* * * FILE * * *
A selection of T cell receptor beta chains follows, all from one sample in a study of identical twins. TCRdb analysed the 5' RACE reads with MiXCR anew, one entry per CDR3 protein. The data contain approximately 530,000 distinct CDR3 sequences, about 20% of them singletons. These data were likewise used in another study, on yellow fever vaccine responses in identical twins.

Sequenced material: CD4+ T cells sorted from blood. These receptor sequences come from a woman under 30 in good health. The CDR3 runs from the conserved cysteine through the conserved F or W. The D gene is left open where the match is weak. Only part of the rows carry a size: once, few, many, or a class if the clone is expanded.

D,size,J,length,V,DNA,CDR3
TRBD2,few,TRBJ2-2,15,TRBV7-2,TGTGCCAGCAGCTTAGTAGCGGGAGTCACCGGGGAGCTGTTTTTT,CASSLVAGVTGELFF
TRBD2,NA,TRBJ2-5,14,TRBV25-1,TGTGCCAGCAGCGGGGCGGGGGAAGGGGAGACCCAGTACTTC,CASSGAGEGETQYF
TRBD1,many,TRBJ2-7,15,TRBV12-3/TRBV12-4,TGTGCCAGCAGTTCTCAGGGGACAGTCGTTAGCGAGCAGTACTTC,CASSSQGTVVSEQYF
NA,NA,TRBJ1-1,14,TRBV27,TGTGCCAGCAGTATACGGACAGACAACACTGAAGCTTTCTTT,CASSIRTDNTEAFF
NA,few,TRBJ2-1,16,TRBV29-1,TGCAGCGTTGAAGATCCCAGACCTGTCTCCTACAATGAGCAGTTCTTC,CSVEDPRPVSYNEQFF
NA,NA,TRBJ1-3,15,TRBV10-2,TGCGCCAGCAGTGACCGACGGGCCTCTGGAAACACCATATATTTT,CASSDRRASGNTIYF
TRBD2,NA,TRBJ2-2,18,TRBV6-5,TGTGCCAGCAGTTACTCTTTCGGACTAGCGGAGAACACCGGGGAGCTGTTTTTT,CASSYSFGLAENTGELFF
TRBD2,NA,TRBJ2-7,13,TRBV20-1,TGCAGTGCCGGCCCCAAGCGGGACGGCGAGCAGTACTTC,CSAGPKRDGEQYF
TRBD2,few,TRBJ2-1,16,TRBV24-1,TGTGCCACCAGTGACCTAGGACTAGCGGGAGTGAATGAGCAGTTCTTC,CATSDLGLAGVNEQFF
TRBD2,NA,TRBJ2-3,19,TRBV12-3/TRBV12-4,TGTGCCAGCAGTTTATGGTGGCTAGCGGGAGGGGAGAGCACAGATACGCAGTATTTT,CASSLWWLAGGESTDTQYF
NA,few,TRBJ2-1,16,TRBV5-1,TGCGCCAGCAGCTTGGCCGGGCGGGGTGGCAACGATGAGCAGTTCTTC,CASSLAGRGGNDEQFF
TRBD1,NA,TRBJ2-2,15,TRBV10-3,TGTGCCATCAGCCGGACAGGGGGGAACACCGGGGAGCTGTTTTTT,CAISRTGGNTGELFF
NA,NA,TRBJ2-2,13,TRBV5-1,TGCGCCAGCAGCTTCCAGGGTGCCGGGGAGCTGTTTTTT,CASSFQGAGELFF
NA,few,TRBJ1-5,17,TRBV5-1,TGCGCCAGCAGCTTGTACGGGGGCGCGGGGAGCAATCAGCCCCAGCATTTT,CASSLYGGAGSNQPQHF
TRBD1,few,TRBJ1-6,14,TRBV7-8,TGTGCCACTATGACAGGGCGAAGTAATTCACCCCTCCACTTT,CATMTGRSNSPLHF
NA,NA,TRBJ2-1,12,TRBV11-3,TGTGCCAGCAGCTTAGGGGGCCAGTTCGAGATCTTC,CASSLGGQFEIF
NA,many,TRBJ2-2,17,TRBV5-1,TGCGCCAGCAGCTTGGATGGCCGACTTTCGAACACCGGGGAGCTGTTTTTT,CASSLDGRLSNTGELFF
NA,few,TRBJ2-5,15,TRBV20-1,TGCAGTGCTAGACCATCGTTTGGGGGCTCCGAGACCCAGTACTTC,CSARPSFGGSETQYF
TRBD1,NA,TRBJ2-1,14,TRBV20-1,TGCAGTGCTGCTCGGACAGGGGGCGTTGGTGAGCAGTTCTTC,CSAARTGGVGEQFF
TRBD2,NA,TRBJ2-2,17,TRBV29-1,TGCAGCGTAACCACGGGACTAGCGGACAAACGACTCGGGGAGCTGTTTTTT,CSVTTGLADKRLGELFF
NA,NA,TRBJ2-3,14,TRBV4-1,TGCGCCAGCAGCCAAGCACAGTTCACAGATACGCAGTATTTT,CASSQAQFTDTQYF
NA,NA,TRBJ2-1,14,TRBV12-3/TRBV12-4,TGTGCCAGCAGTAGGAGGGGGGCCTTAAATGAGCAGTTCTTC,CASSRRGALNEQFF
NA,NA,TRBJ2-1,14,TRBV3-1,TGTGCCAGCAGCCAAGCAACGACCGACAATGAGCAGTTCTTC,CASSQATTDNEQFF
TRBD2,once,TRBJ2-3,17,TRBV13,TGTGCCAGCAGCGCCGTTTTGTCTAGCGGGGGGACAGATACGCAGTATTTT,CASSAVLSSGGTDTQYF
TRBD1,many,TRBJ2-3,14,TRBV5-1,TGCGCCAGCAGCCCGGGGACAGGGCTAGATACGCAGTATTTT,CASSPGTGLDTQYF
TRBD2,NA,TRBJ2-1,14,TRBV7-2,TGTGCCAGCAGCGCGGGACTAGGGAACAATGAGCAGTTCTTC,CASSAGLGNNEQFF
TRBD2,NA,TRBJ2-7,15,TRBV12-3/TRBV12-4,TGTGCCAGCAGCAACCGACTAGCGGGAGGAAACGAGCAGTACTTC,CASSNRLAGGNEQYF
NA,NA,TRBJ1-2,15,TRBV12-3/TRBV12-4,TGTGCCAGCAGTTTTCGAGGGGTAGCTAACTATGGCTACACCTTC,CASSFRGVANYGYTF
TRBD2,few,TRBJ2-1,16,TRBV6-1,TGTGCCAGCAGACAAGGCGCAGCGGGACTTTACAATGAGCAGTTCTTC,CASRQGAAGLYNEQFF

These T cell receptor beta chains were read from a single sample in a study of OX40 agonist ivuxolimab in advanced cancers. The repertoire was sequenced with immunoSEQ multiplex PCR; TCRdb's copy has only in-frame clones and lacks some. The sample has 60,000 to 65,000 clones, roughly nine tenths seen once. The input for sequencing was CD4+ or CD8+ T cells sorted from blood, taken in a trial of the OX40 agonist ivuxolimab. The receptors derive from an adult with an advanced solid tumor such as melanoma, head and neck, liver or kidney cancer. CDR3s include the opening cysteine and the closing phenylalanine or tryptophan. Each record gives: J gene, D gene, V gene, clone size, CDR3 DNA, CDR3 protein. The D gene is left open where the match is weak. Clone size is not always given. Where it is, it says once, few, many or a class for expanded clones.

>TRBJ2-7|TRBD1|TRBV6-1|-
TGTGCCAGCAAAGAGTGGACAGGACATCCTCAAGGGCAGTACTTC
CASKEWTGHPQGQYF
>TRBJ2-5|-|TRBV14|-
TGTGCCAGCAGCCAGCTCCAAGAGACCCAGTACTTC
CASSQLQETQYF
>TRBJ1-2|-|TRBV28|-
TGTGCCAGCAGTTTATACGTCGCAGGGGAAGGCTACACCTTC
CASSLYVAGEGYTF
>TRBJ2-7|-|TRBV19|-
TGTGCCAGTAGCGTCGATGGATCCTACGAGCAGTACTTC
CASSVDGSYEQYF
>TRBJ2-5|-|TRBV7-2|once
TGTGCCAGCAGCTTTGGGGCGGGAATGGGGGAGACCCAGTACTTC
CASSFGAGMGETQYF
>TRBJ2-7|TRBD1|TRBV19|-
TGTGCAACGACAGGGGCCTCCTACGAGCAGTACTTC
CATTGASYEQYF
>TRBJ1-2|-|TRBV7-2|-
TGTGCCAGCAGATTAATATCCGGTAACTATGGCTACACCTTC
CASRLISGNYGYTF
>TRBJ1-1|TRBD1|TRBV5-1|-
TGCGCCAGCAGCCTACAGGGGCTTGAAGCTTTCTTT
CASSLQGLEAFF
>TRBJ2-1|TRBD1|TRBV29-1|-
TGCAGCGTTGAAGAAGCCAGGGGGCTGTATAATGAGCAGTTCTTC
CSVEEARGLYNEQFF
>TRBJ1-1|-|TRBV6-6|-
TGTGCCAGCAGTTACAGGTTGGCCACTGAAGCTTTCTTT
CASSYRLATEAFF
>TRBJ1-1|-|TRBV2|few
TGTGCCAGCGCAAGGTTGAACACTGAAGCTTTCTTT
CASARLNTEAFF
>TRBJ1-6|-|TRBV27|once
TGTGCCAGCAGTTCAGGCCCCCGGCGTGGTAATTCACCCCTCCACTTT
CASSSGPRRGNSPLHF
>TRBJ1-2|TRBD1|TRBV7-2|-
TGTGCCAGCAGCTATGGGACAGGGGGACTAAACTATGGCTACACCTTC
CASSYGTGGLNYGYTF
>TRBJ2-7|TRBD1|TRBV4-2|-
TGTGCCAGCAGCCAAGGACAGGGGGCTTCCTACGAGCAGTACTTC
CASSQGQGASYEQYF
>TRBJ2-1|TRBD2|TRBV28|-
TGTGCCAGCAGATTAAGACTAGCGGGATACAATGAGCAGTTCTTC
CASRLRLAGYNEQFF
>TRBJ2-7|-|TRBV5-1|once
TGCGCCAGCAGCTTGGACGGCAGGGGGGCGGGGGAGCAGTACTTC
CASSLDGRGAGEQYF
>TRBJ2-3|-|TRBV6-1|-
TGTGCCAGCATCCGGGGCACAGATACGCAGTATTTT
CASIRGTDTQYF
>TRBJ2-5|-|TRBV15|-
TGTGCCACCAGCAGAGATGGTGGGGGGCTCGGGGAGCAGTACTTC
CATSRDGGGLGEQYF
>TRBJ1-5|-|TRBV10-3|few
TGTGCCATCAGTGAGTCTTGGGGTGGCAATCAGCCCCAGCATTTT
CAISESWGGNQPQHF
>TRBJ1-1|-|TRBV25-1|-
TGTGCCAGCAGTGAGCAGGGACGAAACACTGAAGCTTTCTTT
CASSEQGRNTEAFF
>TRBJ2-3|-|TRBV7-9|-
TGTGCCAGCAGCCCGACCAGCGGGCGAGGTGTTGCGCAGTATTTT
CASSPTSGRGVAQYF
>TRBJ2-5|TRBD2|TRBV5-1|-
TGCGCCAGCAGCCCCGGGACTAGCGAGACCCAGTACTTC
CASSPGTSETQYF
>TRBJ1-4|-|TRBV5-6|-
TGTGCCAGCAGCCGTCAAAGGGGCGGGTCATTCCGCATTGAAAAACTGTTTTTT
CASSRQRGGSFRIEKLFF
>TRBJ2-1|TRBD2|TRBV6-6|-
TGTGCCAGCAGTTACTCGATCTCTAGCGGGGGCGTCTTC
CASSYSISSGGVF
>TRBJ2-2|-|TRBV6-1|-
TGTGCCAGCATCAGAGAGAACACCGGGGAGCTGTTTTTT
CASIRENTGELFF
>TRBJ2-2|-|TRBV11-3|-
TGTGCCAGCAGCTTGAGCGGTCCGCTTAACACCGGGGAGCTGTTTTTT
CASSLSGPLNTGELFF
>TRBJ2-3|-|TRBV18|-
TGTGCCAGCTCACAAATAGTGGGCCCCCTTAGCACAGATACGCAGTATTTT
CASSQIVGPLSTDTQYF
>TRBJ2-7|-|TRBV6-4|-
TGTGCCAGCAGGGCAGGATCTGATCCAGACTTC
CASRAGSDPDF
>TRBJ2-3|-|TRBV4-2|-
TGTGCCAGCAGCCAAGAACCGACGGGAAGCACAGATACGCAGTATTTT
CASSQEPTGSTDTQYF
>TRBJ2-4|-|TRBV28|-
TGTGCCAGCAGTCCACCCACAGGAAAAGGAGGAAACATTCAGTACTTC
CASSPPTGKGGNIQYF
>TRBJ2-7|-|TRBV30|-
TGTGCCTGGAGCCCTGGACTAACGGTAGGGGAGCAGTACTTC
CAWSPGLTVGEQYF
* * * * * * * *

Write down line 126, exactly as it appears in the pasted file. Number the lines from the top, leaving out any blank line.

CAWSPGLTVGEQYF